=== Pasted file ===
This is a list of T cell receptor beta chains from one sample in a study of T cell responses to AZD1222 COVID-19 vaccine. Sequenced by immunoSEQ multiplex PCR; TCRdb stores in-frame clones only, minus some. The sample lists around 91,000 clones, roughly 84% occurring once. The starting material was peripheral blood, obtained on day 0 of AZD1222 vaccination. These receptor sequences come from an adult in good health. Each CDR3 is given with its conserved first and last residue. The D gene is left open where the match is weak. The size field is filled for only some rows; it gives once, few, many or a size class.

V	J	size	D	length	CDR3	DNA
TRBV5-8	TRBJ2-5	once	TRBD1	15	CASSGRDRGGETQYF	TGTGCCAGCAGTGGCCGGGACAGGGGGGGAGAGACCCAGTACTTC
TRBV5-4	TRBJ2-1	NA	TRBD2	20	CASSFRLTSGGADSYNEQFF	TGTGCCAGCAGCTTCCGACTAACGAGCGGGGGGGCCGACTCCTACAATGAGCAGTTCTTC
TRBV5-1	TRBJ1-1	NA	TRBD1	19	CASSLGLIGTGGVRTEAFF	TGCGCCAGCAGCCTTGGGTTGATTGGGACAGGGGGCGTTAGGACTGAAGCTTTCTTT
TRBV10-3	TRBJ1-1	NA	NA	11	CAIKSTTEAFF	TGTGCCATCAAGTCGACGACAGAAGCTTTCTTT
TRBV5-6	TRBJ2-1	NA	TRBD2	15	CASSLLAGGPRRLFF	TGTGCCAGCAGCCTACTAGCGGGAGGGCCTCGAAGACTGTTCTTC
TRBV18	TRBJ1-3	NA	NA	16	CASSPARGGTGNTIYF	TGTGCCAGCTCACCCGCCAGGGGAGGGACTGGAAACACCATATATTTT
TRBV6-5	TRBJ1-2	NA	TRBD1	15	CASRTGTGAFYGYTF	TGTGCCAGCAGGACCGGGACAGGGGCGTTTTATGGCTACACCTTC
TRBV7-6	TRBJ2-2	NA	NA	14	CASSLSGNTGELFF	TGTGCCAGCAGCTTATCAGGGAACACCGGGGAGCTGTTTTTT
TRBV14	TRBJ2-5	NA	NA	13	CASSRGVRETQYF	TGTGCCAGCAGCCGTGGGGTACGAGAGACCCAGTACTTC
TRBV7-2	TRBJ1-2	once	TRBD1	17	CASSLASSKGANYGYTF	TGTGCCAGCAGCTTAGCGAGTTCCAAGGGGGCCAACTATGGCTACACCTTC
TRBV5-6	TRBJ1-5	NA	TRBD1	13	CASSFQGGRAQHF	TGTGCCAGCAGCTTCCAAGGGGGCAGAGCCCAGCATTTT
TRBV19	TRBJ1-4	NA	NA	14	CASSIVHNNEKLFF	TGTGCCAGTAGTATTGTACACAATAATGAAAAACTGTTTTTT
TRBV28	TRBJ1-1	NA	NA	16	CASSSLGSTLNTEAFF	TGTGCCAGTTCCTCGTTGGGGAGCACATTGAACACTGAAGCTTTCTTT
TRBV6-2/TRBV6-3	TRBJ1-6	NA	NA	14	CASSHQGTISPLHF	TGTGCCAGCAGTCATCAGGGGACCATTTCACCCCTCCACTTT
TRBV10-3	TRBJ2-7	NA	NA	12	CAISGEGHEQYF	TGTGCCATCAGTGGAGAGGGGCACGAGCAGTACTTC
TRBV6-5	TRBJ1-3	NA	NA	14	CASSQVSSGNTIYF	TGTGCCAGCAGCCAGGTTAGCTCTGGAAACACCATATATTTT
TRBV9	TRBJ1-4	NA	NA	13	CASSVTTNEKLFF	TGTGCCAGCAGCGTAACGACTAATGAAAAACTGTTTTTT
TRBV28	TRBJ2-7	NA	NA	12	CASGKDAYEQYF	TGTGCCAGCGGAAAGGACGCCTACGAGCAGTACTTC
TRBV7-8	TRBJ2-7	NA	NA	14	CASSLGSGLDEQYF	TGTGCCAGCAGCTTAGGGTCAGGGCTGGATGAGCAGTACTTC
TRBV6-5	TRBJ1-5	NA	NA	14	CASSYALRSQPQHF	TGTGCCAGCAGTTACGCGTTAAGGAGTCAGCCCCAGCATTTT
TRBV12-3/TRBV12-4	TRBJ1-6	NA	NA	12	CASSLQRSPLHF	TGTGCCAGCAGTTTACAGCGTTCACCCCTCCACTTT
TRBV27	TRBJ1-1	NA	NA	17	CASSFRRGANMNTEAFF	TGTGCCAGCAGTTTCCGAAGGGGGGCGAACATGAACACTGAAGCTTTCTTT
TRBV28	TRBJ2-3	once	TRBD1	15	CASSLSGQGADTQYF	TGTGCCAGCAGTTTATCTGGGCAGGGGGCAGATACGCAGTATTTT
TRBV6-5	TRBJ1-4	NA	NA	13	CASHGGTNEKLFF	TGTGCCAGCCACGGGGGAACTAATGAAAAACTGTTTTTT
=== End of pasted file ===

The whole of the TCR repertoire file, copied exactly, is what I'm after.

This is a list of T cell receptor beta chains from one sample in a study of T cell responses to AZD1222 COVID-19 vaccine. Sequenced by immunoSEQ multiplex PCR; TCRdb stores in-frame clones only, minus some. The sample lists around 91,000 clones, roughly 84% occurring once. The starting material was peripheral blood, obtained on day 0 of AZD1222 vaccination. These receptor sequences come from an adult in good health. Each CDR3 is given with its conserved first and last residue. The D gene is left open where the match is weak. The size field is filled for only some rows; it gives once, few, many or a size class.

V	J	size	D	length	CDR3	DNA
TRBV5-8	TRBJ2-5	once	TRBD1	15	CASSGRDRGGETQYF	TGTGCCAGCAGTGGCCGGGACAGGGGGGGAGAGACCCAGTACTTC
TRBV5-4	TRBJ2-1	NA	TRBD2	20	CASSFRLTSGGADSYNEQFF	TGTGCCAGCAGCTTCCGACTAACGAGCGGGGGGGCCGACTCCTACAATGAGCAGTTCTTC
TRBV5-1	TRBJ1-1	NA	TRBD1	19	CASSLGLIGTGGVRTEAFF	TGCGCCAGCAGCCTTGGGTTGATTGGGACAGGGGGCGTTAGGACTGAAGCTTTCTTT
TRBV10-3	TRBJ1-1	NA	NA	11	CAIKSTTEAFF	TGTGCCATCAAGTCGACGACAGAAGCTTTCTTT
TRBV5-6	TRBJ2-1	NA	TRBD2	15	CASSLLAGGPRRLFF	TGTGCCAGCAGCCTACTAGCGGGAGGGCCTCGAAGACTGTTCTTC
TRBV18	TRBJ1-3	NA	NA	16	CASSPARGGTGNTIYF	TGTGCCAGCTCACCCGCCAGGGGAGGGACTGGAAACACCATATATTTT
TRBV6-5	TRBJ1-2	NA	TRBD1	15	CASRTGTGAFYGYTF	TGTGCCAGCAGGACCGGGACAGGGGCGTTTTATGGCTACACCTTC
TRBV7-6	TRBJ2-2	NA	NA	14	CASSLSGNTGELFF	TGTGCCAGCAGCTTATCAGGGAACACCGGGGAGCTGTTTTTT
TRBV14	TRBJ2-5	NA	NA	13	CASSRGVRETQYF	TGTGCCAGCAGCCGTGGGGTACGAGAGACCCAGTACTTC
TRBV7-2	TRBJ1-2	once	TRBD1	17	CASSLASSKGANYGYTF	TGTGCCAGCAGCTTAGCGAGTTCCAAGGGGGCCAACTATGGCTACACCTTC
TRBV5-6	TRBJ1-5	NA	TRBD1	13	CASSFQGGRAQHF	TGTGCCAGCAGCTTCCAAGGGGGCAGAGCCCAGCATTTT
TRBV19	TRBJ1-4	NA	NA	14	CASSIVHNNEKLFF	TGTGCCAGTAGTATTGTACACAATAATGAAAAACTGTTTTTT
TRBV28	TRBJ1-1	NA	NA	16	CASSSLGSTLNTEAFF	TGTGCCAGTTCCTCGTTGGGGAGCACATTGAACACTGAAGCTTTCTTT
TRBV6-2/TRBV6-3	TRBJ1-6	NA	NA	14	CASSHQGTISPLHF	TGTGCCAGCAGTCATCAGGGGACCATTTCACCCCTCCACTTT
TRBV10-3	TRBJ2-7	NA	NA	12	CAISGEGHEQYF	TGTGCCATCAGTGGAGAGGGGCACGAGCAGTACTTC
TRBV6-5	TRBJ1-3	NA	NA	14	CASSQVSSGNTIYF	TGTGCCAGCAGCCAGGTTAGCTCTGGAAACACCATATATTTT
TRBV9	TRBJ1-4	NA	NA	13	CASSVTTNEKLFF	TGTGCCAGCAGCGTAACGACTAATGAAAAACTGTTTTTT
TRBV28	TRBJ2-7	NA	NA	12	CASGKDAYEQYF	TGTGCCAGCGGAAAGGACGCCTACGAGCAGTACTTC
TRBV7-8	TRBJ2-7	NA	NA	14	CASSLGSGLDEQYF	TGTGCCAGCAGCTTAGGGTCAGGGCTGGATGAGCAGTACTTC
TRBV6-5	TRBJ1-5	NA	NA	14	CASSYALRSQPQHF	TGTGCCAGCAGTTACGCGTTAAGGAGTCAGCCCCAGCATTTT
TRBV12-3/TRBV12-4	TRBJ1-6	NA	NA	12	CASSLQRSPLHF	TGTGCCAGCAGTTTACAGCGTTCACCCCTCCACTTT
TRBV27	TRBJ1-1	NA	NA	17	CASSFRRGANMNTEAFF	TGTGCCAGCAGTTTCCGAAGGGGGGCGAACATGAACACTGAAGCTTTCTTT
TRBV28	TRBJ2-3	once	TRBD1	15	CASSLSGQGADTQYF	TGTGCCAGCAGTTTATCTGGGCAGGGGGCAGATACGCAGTATTTT
TRBV6-5	TRBJ1-4	NA	NA	13	CASHGGTNEKLFF	TGTGCCAGCCACGGGGGAACTAATGAAAAACTGTTTTTT